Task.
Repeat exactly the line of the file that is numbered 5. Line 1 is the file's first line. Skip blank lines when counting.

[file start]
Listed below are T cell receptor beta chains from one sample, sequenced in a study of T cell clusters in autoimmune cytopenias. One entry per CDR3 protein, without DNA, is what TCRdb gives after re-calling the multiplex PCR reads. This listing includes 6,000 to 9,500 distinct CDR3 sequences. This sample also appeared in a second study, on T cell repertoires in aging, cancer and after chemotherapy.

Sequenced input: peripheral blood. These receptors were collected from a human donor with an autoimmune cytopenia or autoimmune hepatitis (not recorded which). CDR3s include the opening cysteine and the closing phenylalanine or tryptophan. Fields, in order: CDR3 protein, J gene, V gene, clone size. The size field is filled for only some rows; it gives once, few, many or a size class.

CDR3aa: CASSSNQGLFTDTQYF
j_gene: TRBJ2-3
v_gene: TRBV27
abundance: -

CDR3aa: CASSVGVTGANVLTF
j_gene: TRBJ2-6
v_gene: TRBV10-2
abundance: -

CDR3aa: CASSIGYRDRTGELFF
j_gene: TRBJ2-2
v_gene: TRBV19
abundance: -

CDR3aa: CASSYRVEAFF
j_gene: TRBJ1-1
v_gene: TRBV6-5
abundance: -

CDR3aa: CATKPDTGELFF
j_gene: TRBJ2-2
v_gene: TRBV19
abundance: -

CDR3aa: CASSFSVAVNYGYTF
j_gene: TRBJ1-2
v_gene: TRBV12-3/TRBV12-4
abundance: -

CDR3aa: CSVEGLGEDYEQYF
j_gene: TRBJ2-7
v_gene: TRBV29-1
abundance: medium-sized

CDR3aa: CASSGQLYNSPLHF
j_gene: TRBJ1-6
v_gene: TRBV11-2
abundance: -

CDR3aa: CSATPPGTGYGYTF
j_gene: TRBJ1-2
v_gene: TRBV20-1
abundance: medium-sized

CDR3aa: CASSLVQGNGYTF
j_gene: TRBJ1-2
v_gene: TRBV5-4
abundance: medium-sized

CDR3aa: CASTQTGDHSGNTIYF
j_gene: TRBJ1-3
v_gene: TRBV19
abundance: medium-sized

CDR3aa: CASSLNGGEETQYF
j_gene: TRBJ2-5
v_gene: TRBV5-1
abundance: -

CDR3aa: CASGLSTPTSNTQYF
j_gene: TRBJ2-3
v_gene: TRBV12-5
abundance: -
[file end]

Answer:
v_gene: TRBV27